AAMC Data Shows Effect of Surgery Faculty Diversity on General Surgery Resident Attrition Rate at Programs Sponsored by LCME-Accredited Medical Schools

Rebecca A. Saberi, Laura C. Herrera Gomez, Ann Christina Brady, Juan E. Sola, Omaida C. Velazquez, Holly L. Neville

Research output: Contribution to journalArticlepeer-review

Abstract

Objective: General surgery resident (GSR) 5-year attrition rates of 12% to 20% are currently reported. This study explores the impact of full-time surgery faculty (FSF) diversity on GSR attrition. Design: Deidentified data were obtained from the Association of American Medical Colleges (AAMC) for FSF at US Liaison Committee on Medical Education (LCME)-accredited medical schools and GSR at the affiliated general surgery residency programs (2001-2016). Data included annual GSR attrition rate and the number, gender, and race of FSF and GSR. Data were analyzed using linear and logarithmic regression. Setting: The study was conducted at the University of Miami Leonard M. Miller School of Medicine in Miami, Florida. Participants: The data obtained included FSF from US LCME-accredited medical schools and GSR from those residency programs affiliated with US LCME-accredited medical schools. Data were included only if available for both FSF and GSR at a single institution. There were 107,300 annual FSF positions and 39,504 annual GSR positions from 61 U.S. LCME-accredited medical schools included in the analysis. Results: Data included 107,300 FSF positions (26% non-white; 20% female) and 39,504 GSR positions (41% non-white; 33% female) summed across 1034 institution years. Increased female FSF is associated with decreased GSR attrition (R2 = 0.009, p = 0.002, Fig. 1). For every 1% increase in female FSF, GSR programs were 4% less likely to have an attrition rate in the top quartile (odds ratio 0.96, confidence interval 0.94-0.98). Conclusions: Gender diversity of FSF has an impact on GSR attrition; more female FSF correlates with lower GSR attrition rates.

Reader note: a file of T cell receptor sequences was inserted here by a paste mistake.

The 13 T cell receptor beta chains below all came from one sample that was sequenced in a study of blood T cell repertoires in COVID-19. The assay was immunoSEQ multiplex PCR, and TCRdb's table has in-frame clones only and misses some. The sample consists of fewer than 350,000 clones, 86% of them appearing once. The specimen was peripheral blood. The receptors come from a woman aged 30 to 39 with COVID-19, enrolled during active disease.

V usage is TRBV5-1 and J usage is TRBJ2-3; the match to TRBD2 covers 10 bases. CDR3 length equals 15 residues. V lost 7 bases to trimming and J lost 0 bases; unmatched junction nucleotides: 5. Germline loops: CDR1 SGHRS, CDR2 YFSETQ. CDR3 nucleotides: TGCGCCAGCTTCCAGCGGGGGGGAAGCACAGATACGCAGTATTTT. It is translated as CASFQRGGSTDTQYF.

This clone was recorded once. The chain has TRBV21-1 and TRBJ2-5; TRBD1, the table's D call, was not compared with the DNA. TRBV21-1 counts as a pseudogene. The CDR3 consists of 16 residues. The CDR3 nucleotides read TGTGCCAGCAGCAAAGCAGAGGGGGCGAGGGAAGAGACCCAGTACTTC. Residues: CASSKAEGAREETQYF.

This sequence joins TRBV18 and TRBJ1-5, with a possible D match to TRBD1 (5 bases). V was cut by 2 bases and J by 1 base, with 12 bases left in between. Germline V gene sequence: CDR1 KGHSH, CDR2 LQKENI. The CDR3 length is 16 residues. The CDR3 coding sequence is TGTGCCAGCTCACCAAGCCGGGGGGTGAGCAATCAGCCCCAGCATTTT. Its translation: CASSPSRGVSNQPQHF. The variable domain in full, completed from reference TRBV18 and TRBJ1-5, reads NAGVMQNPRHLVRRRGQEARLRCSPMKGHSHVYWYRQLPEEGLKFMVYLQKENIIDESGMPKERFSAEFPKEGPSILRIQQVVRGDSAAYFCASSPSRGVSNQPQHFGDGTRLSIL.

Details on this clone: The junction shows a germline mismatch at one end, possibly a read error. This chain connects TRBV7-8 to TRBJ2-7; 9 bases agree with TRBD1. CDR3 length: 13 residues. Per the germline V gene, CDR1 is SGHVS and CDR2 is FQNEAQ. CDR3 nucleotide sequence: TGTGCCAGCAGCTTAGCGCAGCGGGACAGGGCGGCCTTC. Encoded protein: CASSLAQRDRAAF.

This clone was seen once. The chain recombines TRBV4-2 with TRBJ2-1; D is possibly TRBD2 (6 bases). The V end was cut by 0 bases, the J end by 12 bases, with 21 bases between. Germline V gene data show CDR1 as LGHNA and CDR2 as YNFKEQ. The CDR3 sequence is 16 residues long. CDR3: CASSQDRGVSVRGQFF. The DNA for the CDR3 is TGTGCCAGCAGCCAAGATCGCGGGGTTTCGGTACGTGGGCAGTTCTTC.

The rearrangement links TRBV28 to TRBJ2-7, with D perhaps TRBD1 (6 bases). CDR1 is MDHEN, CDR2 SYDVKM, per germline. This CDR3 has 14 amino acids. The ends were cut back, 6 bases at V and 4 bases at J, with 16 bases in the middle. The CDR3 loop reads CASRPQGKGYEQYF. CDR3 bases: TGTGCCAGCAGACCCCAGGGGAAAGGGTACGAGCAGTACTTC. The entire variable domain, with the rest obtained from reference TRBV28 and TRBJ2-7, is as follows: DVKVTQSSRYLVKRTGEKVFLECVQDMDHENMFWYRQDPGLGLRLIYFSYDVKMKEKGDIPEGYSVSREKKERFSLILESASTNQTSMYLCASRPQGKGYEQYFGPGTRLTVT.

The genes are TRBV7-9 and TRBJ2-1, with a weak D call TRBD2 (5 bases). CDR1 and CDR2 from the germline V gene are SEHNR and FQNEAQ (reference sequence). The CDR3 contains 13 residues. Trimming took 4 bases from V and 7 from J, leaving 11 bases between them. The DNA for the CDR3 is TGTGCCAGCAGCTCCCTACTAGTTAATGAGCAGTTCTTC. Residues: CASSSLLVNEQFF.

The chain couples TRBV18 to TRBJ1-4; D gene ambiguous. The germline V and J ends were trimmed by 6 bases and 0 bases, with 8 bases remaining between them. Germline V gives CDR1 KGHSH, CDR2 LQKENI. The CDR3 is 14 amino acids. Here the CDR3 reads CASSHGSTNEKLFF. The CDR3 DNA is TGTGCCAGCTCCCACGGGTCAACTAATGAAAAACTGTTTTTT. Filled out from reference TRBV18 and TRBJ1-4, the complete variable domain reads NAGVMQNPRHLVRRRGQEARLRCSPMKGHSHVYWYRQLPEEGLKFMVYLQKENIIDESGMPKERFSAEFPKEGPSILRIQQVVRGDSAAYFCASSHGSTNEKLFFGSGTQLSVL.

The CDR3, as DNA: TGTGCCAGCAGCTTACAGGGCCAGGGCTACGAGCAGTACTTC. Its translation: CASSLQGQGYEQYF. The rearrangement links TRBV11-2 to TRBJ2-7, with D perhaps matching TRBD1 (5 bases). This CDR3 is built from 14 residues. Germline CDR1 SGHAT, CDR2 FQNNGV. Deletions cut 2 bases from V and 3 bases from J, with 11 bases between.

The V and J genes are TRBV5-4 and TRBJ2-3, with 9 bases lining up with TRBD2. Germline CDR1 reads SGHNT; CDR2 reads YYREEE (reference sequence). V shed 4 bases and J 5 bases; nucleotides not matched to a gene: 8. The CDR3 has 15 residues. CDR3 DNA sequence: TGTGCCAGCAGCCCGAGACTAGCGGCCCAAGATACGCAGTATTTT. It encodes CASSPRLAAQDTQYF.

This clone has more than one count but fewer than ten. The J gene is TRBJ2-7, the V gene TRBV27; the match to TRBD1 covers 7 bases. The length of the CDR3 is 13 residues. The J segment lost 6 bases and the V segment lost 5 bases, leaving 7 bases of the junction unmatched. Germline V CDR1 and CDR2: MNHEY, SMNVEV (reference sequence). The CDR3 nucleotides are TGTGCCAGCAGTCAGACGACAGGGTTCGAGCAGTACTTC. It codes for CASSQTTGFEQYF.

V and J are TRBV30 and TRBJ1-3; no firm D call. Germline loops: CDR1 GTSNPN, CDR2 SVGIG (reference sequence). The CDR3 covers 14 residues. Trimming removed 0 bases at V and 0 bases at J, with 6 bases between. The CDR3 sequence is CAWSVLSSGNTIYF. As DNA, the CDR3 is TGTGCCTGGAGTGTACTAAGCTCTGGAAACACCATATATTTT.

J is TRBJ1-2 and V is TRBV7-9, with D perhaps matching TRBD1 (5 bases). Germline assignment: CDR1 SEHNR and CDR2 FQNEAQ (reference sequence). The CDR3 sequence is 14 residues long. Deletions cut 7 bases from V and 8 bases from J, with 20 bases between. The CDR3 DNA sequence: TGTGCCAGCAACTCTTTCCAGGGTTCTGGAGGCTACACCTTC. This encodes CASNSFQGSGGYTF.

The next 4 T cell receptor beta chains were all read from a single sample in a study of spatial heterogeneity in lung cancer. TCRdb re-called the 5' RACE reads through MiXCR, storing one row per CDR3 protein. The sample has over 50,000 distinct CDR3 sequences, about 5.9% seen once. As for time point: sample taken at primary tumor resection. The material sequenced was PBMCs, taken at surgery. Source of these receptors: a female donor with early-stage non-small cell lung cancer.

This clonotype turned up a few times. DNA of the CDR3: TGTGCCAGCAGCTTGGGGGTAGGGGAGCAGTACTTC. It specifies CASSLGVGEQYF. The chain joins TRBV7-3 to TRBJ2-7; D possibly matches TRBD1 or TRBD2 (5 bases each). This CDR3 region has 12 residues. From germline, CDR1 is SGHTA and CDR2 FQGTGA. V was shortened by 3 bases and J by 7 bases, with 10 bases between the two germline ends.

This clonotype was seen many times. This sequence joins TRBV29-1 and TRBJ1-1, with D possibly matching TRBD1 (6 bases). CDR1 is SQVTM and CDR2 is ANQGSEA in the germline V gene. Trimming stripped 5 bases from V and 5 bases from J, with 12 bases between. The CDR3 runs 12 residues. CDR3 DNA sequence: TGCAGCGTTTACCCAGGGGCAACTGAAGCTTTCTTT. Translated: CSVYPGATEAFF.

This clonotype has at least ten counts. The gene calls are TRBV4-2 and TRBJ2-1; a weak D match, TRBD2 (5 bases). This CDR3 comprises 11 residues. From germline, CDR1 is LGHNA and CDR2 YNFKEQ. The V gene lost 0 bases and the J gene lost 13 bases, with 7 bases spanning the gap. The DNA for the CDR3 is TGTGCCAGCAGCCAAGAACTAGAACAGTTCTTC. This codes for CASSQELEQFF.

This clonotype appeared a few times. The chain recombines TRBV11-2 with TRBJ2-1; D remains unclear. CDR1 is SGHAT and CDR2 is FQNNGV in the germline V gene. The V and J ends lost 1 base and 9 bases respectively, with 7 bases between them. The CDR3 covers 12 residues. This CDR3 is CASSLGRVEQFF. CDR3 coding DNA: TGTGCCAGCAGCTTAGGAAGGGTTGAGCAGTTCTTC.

Original languageEnglish (US)
JournalJournal of Surgical Education
DOIs
StateAccepted/In press - 2021

Keywords

  • General surgery
  • Interpersonal and Communication Skills
  • Professionalism
  • Systems-Based Practice
  • attrition
  • diversity
  • female
  • residency

ASJC Scopus subject areas

  • Surgery
  • Education

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